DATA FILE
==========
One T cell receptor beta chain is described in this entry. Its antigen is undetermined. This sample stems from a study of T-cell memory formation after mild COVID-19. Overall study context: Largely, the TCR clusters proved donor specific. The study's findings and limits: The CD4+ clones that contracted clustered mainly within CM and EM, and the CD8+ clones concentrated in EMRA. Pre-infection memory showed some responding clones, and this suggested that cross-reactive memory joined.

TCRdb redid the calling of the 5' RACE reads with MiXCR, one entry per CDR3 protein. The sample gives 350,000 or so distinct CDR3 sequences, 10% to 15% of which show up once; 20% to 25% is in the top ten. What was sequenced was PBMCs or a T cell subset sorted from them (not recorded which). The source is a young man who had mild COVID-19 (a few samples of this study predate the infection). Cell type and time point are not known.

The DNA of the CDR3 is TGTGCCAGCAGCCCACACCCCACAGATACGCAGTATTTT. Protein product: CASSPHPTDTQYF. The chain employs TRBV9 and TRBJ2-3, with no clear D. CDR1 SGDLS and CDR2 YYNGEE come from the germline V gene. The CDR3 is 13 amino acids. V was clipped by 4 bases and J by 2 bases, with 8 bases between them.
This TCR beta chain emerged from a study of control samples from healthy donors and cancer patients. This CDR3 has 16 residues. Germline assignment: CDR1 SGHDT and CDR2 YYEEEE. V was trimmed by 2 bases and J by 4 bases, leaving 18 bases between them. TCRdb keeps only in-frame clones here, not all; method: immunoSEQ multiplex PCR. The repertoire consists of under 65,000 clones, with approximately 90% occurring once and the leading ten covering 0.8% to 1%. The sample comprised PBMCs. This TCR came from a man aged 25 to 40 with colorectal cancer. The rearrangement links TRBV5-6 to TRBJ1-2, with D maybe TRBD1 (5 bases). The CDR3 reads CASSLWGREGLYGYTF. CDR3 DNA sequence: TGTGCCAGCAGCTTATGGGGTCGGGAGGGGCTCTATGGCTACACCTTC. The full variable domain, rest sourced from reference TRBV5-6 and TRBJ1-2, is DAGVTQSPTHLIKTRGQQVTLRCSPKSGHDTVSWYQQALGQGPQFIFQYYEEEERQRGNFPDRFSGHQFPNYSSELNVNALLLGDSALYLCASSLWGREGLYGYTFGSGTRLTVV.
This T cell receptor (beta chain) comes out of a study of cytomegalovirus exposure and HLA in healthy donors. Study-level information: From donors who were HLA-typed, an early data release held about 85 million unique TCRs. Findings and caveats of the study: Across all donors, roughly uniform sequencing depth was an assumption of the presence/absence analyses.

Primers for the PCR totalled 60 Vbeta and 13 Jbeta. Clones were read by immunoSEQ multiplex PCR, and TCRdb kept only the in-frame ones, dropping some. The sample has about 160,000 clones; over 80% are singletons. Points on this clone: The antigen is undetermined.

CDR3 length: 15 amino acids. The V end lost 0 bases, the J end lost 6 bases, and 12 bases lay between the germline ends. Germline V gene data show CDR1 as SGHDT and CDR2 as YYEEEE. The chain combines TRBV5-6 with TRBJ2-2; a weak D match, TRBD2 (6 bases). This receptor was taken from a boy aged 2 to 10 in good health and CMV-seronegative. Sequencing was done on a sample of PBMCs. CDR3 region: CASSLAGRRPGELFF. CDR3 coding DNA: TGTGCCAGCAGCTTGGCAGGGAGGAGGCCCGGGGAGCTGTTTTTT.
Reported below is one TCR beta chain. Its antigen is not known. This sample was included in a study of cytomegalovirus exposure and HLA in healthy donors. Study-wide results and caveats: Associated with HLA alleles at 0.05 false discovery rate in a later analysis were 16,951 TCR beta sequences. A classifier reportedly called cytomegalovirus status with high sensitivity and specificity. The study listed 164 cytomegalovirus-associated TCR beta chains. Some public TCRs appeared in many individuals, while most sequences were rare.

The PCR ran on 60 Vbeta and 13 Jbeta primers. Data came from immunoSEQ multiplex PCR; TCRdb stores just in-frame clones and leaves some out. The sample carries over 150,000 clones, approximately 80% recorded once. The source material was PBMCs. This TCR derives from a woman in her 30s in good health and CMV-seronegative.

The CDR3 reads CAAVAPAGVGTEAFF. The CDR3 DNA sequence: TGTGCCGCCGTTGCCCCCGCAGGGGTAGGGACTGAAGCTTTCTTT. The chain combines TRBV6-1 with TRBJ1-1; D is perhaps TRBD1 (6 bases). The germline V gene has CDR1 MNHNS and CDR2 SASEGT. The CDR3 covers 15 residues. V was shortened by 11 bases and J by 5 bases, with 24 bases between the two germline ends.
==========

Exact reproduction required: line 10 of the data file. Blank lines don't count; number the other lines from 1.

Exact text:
The CDR3 reads CAAVAPAGVGTEAFF. The CDR3 DNA sequence: TGTGCCGCCGTTGCCCCCGCAGGGGTAGGGACTGAAGCTTTCTTT. The chain combines TRBV6-1 with TRBJ1-1; D is perhaps TRBD1 (6 bases). The germline V gene has CDR1 MNHNS and CDR2 SASEGT. The CDR3 covers 15 residues. V was shortened by 11 bases and J by 5 bases, with 24 bases between the two germline ends.